Motion on Letter from J. M. P. Le Gras
MS (NA: PCC, No. 19, III, 537). This motion of the Virginia delegates is in the hand of Joseph Jones. A copy of the motion (now in the Henry E. Huntington Library) written by Charles Thomson, together with the letter of Le Gras and its inclosures, was forwarded by Samuel Huntington on 11 May 1780 to Governor Jefferson (Boyd, Papers of Jefferson description begins Julian P. Boyd et al., eds., The Papers of Thomas Jefferson (16 vols. to date; Princeton, N.J., 1950——). description ends , III, 373).
[9 May 1780]
The Delegates of Virginia1 to whom were referred the Letter and papers inclosed of P. Legras2 Report that the same are proper for the consideration of the general Assembly of Virginia and in their opinion ought to be transmitted to the Executive of that State.3
1. JM, Joseph Jones, Cyrus Griffin, and James Henry.
2. Not found but dated 22 March 1780. Congress had referred them to the Virginia delegates on 14 April 1780 (Journals of the Continental Congress, XVI, 362). Lieutenant Colonel Jean Marie Philippe Le Gras or Legrace (ca. 1740–ca. 1788), a merchant of Vincennes serving under a commission from Colonel George Rogers Clark, had been acting for at least six months prior to the date of this motion as one of the principal purchasers in the Illinois country of military supplies for Clark and his troops. The mercantile firms of New Orleans appear to have been his main source of supply (William Hayden English, Conquest of the Country Northwest of the River Ohio, 1778–1783: and Life of Gen. George Rogers Clark [2 vols.; Indianapolis and Kansas City, 1896], I, 356; Boyd, Papers of Jefferson description begins Julian P. Boyd et al., eds., The Papers of Thomas Jefferson (16 vols. to date; Princeton, N.J., 1950——). description ends , III, 270–71, 274, 316, 328–29).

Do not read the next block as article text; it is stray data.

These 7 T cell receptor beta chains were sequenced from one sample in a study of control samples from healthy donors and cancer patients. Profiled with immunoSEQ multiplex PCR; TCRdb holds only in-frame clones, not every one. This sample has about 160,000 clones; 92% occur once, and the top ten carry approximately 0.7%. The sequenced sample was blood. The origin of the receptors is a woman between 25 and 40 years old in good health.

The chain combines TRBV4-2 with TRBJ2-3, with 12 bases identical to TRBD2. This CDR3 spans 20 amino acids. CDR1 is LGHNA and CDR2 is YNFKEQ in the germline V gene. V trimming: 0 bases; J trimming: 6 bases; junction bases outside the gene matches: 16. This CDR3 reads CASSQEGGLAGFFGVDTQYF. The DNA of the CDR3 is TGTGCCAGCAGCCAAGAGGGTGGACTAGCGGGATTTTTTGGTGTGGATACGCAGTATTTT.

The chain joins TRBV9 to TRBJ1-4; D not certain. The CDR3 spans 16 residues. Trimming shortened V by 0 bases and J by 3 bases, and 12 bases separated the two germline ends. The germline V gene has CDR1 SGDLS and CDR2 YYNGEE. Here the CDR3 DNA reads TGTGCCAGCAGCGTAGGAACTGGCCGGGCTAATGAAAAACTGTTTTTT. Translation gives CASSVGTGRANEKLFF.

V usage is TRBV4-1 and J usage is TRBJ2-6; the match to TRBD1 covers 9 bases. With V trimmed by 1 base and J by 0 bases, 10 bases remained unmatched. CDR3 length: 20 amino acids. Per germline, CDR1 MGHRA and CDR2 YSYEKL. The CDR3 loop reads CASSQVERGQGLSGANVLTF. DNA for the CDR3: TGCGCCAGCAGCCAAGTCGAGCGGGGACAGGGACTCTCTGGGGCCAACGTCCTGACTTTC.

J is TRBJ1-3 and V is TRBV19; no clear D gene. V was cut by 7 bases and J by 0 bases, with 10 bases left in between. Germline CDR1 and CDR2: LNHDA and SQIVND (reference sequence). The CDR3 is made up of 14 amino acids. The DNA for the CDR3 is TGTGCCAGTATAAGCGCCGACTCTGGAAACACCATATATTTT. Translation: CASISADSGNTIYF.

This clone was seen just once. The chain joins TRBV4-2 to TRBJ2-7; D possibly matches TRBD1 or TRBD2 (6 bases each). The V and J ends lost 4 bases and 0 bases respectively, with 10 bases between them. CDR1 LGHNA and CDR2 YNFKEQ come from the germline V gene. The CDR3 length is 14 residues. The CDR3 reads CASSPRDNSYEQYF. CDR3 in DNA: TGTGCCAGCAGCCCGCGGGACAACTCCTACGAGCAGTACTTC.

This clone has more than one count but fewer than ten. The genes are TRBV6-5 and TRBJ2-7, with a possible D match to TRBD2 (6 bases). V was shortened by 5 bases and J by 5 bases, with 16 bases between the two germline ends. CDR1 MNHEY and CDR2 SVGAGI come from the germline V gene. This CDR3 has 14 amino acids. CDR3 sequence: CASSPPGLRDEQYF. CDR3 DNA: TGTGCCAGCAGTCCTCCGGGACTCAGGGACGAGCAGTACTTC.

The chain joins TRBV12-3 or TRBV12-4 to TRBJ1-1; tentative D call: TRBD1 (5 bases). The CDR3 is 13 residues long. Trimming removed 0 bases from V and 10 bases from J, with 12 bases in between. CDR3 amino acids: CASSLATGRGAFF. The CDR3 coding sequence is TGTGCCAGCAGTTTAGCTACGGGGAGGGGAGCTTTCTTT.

3. Congress adopted this motion on 9 May 1780 (Journals of the Continental Congress, XVII, 416–17). On 5 June, after Jefferson submitted a copy of the motion, together with the Le Gras letter and its inclosures, to the Virginia House of Delegates, it referred them to a committee. The report of this committee on 20 June probably reflects the matter which had led Le Gras to appeal to Congress. Judging from the report, the military and civil officials of Virginia in the Illinois country had been paying for goods and services in continental currency which had already been called in by Congress. Following instructions, these officials then sequestered the obsolete emissions but gave the holders no currency in exchange. To remedy this injustice, the House of Delegates adopted the recommendation of its committee by resolving that, “the called in emissions of continental money, sealed up by the county or district commandants in Illinois, and certified, ought to be exchanged for other emissions.” The Senate agreed to this resolution on 24 June (Journal of the House of Delegates description begins Journal of the House of Delegates of the Commonwealth of Virginia; Begun and Held At the Capitol, in the City of Williamsburg.Beginning in 1780, the portion after the semicolon reads, Begun and Held in the Town of Richmond. In the County of Henrico. The journal for each session has its own title page and is individually paginated. The edition used, unless otherwise noted, is the one in which the journals for 1777–1781 are brought together in one volume, with each journal published in Richmond in 1827 or 1828, and often called the “Thomas W. White reprint.” description ends , May 1780, pp. 35, 55–56, 62).